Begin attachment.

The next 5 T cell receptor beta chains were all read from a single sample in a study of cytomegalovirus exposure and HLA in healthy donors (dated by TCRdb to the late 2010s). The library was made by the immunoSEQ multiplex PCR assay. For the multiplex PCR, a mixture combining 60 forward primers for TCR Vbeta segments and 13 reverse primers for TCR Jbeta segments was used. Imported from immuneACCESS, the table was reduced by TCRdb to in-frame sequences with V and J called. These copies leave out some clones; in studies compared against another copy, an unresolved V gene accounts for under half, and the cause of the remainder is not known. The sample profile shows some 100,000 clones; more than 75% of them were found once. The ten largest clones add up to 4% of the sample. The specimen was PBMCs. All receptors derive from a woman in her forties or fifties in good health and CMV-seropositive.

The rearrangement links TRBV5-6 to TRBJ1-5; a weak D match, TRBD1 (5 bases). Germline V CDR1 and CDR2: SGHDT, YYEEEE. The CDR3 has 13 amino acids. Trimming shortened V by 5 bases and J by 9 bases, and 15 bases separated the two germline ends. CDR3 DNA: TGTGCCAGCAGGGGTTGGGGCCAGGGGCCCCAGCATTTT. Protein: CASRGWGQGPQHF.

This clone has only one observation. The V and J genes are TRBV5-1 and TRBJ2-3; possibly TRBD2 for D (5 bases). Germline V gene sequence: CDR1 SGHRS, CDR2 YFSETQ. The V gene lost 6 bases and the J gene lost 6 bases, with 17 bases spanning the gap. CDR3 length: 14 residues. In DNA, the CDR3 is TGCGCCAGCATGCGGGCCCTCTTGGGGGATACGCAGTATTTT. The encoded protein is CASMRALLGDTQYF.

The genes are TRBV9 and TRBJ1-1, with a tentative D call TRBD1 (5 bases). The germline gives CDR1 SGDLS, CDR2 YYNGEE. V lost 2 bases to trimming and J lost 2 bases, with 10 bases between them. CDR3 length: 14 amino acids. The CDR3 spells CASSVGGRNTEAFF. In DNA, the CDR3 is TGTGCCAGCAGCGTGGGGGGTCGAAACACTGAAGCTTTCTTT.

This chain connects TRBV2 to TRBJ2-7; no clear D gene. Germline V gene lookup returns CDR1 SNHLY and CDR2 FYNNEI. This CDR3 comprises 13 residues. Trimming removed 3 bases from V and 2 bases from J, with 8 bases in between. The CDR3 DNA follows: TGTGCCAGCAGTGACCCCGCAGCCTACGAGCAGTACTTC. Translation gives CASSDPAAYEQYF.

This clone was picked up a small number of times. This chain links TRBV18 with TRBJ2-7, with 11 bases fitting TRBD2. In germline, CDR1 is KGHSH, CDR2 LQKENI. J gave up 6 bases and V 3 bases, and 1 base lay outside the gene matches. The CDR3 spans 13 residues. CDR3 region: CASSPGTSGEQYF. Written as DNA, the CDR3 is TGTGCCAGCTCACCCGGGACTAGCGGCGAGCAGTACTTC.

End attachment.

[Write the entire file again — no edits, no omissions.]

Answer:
The next 5 T cell receptor beta chains were all read from a single sample in a study of cytomegalovirus exposure and HLA in healthy donors (dated by TCRdb to the late 2010s). The library was made by the immunoSEQ multiplex PCR assay. For the multiplex PCR, a mixture combining 60 forward primers for TCR Vbeta segments and 13 reverse primers for TCR Jbeta segments was used. Imported from immuneACCESS, the table was reduced by TCRdb to in-frame sequences with V and J called. These copies leave out some clones; in studies compared against another copy, an unresolved V gene accounts for under half, and the cause of the remainder is not known. The sample profile shows some 100,000 clones; more than 75% of them were found once. The ten largest clones add up to 4% of the sample. The specimen was PBMCs. All receptors derive from a woman in her forties or fifties in good health and CMV-seropositive.

The rearrangement links TRBV5-6 to TRBJ1-5; a weak D match, TRBD1 (5 bases). Germline V CDR1 and CDR2: SGHDT, YYEEEE. The CDR3 has 13 amino acids. Trimming shortened V by 5 bases and J by 9 bases, and 15 bases separated the two germline ends. CDR3 DNA: TGTGCCAGCAGGGGTTGGGGCCAGGGGCCCCAGCATTTT. Protein: CASRGWGQGPQHF.

This clone has only one observation. The V and J genes are TRBV5-1 and TRBJ2-3; possibly TRBD2 for D (5 bases). Germline V gene sequence: CDR1 SGHRS, CDR2 YFSETQ. The V gene lost 6 bases and the J gene lost 6 bases, with 17 bases spanning the gap. CDR3 length: 14 residues. In DNA, the CDR3 is TGCGCCAGCATGCGGGCCCTCTTGGGGGATACGCAGTATTTT. The encoded protein is CASMRALLGDTQYF.

The genes are TRBV9 and TRBJ1-1, with a tentative D call TRBD1 (5 bases). The germline gives CDR1 SGDLS, CDR2 YYNGEE. V lost 2 bases to trimming and J lost 2 bases, with 10 bases between them. CDR3 length: 14 amino acids. The CDR3 spells CASSVGGRNTEAFF. In DNA, the CDR3 is TGTGCCAGCAGCGTGGGGGGTCGAAACACTGAAGCTTTCTTT.

This chain connects TRBV2 to TRBJ2-7; no clear D gene. Germline V gene lookup returns CDR1 SNHLY and CDR2 FYNNEI. This CDR3 comprises 13 residues. Trimming removed 3 bases from V and 2 bases from J, with 8 bases in between. The CDR3 DNA follows: TGTGCCAGCAGTGACCCCGCAGCCTACGAGCAGTACTTC. Translation gives CASSDPAAYEQYF.

This clone was picked up a small number of times. This chain links TRBV18 with TRBJ2-7, with 11 bases fitting TRBD2. In germline, CDR1 is KGHSH, CDR2 LQKENI. J gave up 6 bases and V 3 bases, and 1 base lay outside the gene matches. The CDR3 spans 13 residues. CDR3 region: CASSPGTSGEQYF. Written as DNA, the CDR3 is TGTGCCAGCTCACCCGGGACTAGCGGCGAGCAGTACTTC.